Is there anything I could be doing that would introduce a dependency to include the jdk11 source?

nothing that I can think of


your test, though, seems to be based on your regular app – have you tried creating a scrap project and seeing if you reproduce your espresso-contrib findings there?

Have not.


I’m sure they will ask for it though - I filed an issue with the androidx.test team

right, that’s kinda where I was heading

But I have to have it in the regular app because I’m using idlingResource

certainly, but unless your regular app is open source, that doesn’t help the androidx.test team

So a test won’t start until my splash activity launches the "main" activity and it makes it through the onResume() stuff.


yes understood

and if the problem is tied to some combination of effects – the espresso-contrib plus something else in your regular app’s setup – they may have difficulty reproducing the problem

ok I have one more when it’s back to me


@Kai: over to you! do you have another question?

Yes, another great and easy one: What’s advice that you would give someone that wants to be an Android freelander? :D

do you mean "freelancer"?



(Item 1: Learn to type…) ;-)

how are you defining "freelancer"? do you mean somebody who is working contracts in general? or do you mean somebody who only does short-term projects?

More the first.


Even though it would probably mean the second one too.

make sure you have clear "proof of ability" (e.g., portfolio of open source work that you’re happy with), and make sure that you have access to all necessary stuff that you ordinarily get from employers (e.g., in the US, health insurance)


@Kai, @Tad: free-for-all time! if you have any questions, just fire 'em off and I’ll field them as best I can!

OK here is one


So in my pre-launch report for my app on Open Beta I see 20 warnings being reported having to do with a "StrictMode policy violation", example:


StrictMode policy violation: android.os.strictmode.NonSdkApiUsedViolation: Landroid/graphics/FontFamily;->abortCreation()V
at android.os.StrictMode.lambda s t a t i c static 1(
at android.os.-$$Lambda S t r i c t M o d e StrictMode lu9ekkHJ2HMz0jd3F8K8MnhenxQ.accept(Unknown Source:2)
at java.lang.Class.getDeclaredMethodInternal(Native Method)
at java.lang.Class.getPublicMethodRecursive(
at java.lang.Class.getMethod(
at java.lang.Class.getMethod(
at Source:0)
at androidx.appcompat.widget.AppCompatTextView.setTypeface(
at android.widget.TextView.resolveStyleAndSetTypeface(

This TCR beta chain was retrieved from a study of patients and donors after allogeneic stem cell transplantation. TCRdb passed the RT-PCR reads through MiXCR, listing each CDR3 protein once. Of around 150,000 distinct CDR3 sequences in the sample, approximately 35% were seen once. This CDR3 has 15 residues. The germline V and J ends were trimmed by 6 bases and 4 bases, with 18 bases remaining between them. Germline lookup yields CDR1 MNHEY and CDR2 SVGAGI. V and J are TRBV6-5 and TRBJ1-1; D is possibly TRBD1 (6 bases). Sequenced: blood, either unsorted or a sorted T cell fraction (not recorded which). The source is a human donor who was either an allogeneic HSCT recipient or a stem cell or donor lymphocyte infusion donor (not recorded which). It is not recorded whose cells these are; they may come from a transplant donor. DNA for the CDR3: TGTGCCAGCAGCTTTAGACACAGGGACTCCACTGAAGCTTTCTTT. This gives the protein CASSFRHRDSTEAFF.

at android.widget.TextView.setTypefaceFromAttrs(
at android.widget.TextView.applyTextAppearance(
at android.widget.TextView.<init>(
at android.widget.TextView.<init>(
at androidx.appcompat.widget.AppCompatTextView.<init>(
at androidx.appcompat.widget.AppCompatTextView.<init>(
at java.lang.reflect.Constructor.newInstance0(Native Method)
at java.lang.reflect.Constructor.newInstance(
at android.view.LayoutInflater.createView(
at android.view.LayoutInflater.createViewFromTag(
at android.view.LayoutInflater.createViewFromTag(
at android.view.LayoutInflater.rInflate(
at android.view.LayoutInflater.rInflateChildren(
at android.view.LayoutInflater.inflate(
at android.view.LayoutInflater.inflate(
at android.view.LayoutInflater.inflate(
at com.reddragon.intouch.ui.SplashActivity.onCreate(


And the layout it is complaining about



    app:layout_constraintGuide_percent="0.5" />




yeah, Google needs to learn how to talk to Google

Is this anything I need to worry about? How do I "fix" it?

in this case:

  • one Google team is using an undocumented API
  • another Google team declared that API off-limits
  • yet another Google team isn’t filtering this sort of problem out of their reports

OK - so as I suspected, it’s out of my control, it’s only a warning, so don’t lose any sleep over it, right?

Is this anything I need to worry about?

In terms of this specific one, no. A Google library is having problems with a Google-developed framework. There isn’t much you can do, other than to keep up with updates to AppCompat and related libraries.


a NonSdkApiUsedViolation coming from a third-party library is the responsibility of the developers of that library, not you


so, other than perhaps filing an issue if there isn’t one out there already, there is not much for you to do

Which team should get this issue? Or do I just file a general bug?


(i.e. using the frown face in the IDE)

this one probably goes to, against either AndroidX Core (if that exists as a category) or AndroidX AppCompat


that’s a wrap for today’s chat

Thanks Mark!

the next one is Thursday in the 7:30pm US Eastern time slot


have a pleasant day!

Thanks for your time. Have a good time and stay healthy.